Dixie Dunbar

 

“I did whatever I was told to do in Hollywood, but I never really enjoyed making movies like I did being in a show” ~ Dixie Dunbar

 

“I enjoyed my career but it was my mother who had all the ambition.” ~ Dixie Dunbar

 

Dixie Dunbar

Dixie Dunbar

Dixie Dunbar, at four feet eleven and one half inches tall was a beautiful, vivacious dancer, entertainer, and actress of 1930s Broadway and Hollywood musicals. Dunbar was born Christine Elizabeth Dunbar on January 18, 1918, in Montgomery, Alabama and raised in Atlanta, Georgia. Nicknamed “Tootsie” by her mother, she took dancing lessions at an early age. Her mom took her to New York where her heavy Southern drawl had her quickly renamed “Dixie”. In New York Dunbar danced in big band orchestras, nightclubs and classy restaurants. She made her film debut at age 16 in George White’s “Scandals” in 1934. Also in 1934, Dunbar starred in the Broadway musical “Life Begins at 8:40” which also starred “Wizard of Oz” legends Ray Bolger and Bert Lahr. Twentieth Century-Fox signed her to a film contract where she appeared in both dancing and non-dancing roles such as: “Pigskin Parade” (1936), “Girls’ Dormitory” (1936), “Sing, Baby, Sing” (1936), “Life Begins in College” (1937), “Rebecca of Sunnybrook Farm” (1937), “One in a Million” (1937), “Walking Down Broadway” (1938), and “Alexander’s Ragtime Band” (1938). Unhappy with movie making and the direction her career was heading, Dunbar retired from films and left Hollywood in 1939. She returned to New York and Broadway, appearing with Buddy Ebsen, Phil Silvers and Judy Canova in “Yokel Boy”. In the early forties she toured with a nightclub act but her career quickly fade. From 1949 to 1951 she was “seen” dancing in the now-famous television commercials ads that featured her totally covered head to hips by a giant Old Gold cigarette box only showing her dancing legs. After some brief TV work Dunbar retired from show business altogether.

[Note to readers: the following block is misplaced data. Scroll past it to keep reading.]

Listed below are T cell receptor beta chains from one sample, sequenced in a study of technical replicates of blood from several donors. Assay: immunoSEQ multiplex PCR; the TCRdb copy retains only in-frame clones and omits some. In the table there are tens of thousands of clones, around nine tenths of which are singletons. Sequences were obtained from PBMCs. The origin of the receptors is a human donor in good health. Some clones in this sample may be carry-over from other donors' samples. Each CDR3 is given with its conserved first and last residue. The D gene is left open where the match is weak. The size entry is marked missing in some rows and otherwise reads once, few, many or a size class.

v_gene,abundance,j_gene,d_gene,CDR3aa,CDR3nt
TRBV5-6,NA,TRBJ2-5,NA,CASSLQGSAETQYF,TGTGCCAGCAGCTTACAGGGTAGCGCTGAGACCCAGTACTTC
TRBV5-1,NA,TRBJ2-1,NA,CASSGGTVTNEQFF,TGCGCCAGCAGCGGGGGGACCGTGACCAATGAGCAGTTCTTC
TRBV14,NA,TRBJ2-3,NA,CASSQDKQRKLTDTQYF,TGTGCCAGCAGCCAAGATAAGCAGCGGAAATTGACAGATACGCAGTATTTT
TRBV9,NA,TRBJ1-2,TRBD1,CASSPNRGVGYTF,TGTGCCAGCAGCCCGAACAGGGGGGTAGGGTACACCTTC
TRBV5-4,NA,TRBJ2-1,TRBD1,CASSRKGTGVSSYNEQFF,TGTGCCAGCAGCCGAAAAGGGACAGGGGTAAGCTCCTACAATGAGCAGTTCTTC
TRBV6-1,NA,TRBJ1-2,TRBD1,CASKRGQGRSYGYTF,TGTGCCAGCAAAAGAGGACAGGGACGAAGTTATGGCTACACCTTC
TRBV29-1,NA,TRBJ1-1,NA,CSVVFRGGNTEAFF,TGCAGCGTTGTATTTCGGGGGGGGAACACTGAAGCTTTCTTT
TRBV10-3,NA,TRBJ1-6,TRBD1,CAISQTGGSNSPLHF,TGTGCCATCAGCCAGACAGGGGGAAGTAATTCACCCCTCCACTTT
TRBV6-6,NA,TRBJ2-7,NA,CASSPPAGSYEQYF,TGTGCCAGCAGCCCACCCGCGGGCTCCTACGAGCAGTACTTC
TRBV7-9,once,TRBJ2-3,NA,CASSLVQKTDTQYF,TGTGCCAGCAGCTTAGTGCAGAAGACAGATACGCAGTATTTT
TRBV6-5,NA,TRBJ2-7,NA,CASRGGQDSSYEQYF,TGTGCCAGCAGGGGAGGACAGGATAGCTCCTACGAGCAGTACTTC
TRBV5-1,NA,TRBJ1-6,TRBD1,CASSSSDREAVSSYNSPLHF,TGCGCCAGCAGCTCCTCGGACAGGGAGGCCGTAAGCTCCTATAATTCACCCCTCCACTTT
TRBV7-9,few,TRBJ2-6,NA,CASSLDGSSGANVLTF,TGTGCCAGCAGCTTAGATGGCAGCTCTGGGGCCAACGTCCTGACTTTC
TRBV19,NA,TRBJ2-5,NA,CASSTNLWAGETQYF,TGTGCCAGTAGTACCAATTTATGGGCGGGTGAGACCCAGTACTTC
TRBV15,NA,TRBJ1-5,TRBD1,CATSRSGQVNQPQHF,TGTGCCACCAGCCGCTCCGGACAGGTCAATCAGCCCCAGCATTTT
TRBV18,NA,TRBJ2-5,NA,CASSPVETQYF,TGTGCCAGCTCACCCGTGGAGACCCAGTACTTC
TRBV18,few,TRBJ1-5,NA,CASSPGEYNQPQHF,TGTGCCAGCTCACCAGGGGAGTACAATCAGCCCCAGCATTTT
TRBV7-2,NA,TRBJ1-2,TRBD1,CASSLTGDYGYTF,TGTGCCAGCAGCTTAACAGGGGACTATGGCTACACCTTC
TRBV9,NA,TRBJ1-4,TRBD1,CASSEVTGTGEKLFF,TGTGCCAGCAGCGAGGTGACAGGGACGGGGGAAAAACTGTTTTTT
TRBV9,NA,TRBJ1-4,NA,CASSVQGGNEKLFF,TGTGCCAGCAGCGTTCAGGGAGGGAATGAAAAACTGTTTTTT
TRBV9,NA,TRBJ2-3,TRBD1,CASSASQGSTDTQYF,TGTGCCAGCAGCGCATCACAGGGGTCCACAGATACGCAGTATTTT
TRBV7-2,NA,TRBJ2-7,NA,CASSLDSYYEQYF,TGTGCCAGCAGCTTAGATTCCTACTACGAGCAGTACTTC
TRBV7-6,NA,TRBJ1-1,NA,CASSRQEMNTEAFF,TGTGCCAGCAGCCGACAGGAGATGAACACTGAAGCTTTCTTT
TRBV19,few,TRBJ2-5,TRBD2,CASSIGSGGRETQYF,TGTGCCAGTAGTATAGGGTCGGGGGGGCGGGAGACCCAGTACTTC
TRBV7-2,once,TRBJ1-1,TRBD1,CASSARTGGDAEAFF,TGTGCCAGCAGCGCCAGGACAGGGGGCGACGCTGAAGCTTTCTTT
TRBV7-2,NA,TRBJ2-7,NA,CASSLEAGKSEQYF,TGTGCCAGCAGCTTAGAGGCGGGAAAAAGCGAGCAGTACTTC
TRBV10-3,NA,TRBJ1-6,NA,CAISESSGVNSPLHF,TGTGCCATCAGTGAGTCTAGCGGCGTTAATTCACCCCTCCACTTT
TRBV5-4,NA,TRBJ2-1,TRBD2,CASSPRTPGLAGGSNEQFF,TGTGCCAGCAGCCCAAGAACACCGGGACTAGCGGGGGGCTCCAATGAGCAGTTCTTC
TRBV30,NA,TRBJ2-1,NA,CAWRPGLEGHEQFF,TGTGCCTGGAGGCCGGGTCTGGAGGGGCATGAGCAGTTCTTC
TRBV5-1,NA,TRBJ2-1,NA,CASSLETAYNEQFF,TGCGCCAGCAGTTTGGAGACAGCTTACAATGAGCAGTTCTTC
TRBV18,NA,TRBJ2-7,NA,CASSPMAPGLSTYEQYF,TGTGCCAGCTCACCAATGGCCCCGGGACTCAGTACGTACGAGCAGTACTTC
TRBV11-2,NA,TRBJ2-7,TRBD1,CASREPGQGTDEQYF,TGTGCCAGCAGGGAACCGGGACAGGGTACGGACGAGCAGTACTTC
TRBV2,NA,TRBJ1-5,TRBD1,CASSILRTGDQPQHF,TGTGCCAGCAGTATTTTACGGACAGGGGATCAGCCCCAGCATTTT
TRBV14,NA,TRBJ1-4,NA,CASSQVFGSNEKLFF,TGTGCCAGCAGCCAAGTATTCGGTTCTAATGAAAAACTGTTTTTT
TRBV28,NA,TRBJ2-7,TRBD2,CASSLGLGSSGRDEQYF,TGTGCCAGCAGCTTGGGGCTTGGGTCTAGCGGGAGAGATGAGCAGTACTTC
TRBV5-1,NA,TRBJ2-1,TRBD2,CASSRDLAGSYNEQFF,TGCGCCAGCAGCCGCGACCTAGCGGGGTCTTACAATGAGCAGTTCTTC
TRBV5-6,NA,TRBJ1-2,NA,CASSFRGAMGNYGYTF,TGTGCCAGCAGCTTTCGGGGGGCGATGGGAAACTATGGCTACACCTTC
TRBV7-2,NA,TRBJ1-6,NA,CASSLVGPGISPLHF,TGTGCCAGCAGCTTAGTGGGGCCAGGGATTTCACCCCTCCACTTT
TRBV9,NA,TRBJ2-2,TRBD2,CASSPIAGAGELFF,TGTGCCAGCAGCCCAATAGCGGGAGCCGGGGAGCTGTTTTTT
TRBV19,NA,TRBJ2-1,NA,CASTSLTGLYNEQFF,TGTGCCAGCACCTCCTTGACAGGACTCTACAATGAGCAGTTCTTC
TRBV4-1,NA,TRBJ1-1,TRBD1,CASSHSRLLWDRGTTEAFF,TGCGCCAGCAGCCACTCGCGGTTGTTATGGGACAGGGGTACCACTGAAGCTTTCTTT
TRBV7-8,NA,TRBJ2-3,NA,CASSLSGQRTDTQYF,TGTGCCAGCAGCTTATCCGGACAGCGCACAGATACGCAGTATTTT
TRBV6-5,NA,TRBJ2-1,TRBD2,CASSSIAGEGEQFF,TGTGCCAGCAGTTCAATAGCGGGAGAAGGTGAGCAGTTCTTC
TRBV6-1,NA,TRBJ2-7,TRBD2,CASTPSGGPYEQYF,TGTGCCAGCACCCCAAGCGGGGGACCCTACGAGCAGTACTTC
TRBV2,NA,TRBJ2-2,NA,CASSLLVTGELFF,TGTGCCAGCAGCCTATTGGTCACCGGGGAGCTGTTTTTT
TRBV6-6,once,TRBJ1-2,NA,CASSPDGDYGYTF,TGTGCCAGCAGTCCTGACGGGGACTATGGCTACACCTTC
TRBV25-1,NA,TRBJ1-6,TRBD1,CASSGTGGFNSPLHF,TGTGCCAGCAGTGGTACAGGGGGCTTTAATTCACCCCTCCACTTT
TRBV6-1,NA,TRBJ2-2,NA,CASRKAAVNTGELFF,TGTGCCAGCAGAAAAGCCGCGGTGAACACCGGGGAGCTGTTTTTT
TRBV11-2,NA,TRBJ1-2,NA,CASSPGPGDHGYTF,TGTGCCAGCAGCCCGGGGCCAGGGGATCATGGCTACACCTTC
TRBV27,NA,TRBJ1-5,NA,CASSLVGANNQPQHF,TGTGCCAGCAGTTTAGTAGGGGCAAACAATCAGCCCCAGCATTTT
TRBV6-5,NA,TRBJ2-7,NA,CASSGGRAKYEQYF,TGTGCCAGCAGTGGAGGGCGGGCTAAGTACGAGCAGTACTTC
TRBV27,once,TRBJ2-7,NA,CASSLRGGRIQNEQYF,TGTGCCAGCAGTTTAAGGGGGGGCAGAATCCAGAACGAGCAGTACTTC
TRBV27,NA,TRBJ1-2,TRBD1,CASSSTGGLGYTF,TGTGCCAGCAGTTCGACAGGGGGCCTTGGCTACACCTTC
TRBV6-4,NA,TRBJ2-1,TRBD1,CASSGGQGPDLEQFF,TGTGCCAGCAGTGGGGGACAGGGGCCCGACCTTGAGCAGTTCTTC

Dixie Dunbar

Dixie Dunbar

Dixie Dunbar was married three times. The first time was to the co-director of the Rockettes of Radio City Music Hall, Gene Snyder, in 1940. They divorced in 1953. Her second marriage was in 1954 to Robert M. Herndon, an executive of Cinerama Corp. whom she met while appearing on TV. They remained married until his death a few years later. Dunbar then married Robert M. Herndon, a millionaire from Miami Beach. That marriage also ended in divorce. She had no children.

 

Dixie Dunbar

Dixie Dunbar

 

Dixie Dunbar died of heart failure on August 29, 1991, in Miami, Florida.

 

Dixie Dunbar

Dixie Dunbar

 

Dixie Dunbar in the garden of her Beverly Hills home with her Wirehaired terriers Pal and Duchess 1936

Dixie Dunbar in the garden of her Beverly Hills home with her Wirehaired terriers Pal and Duchess 1936

 

Dixie Dunbar

Dixie Dunbar

 

Dixie Dunbar

Dixie Dunbar

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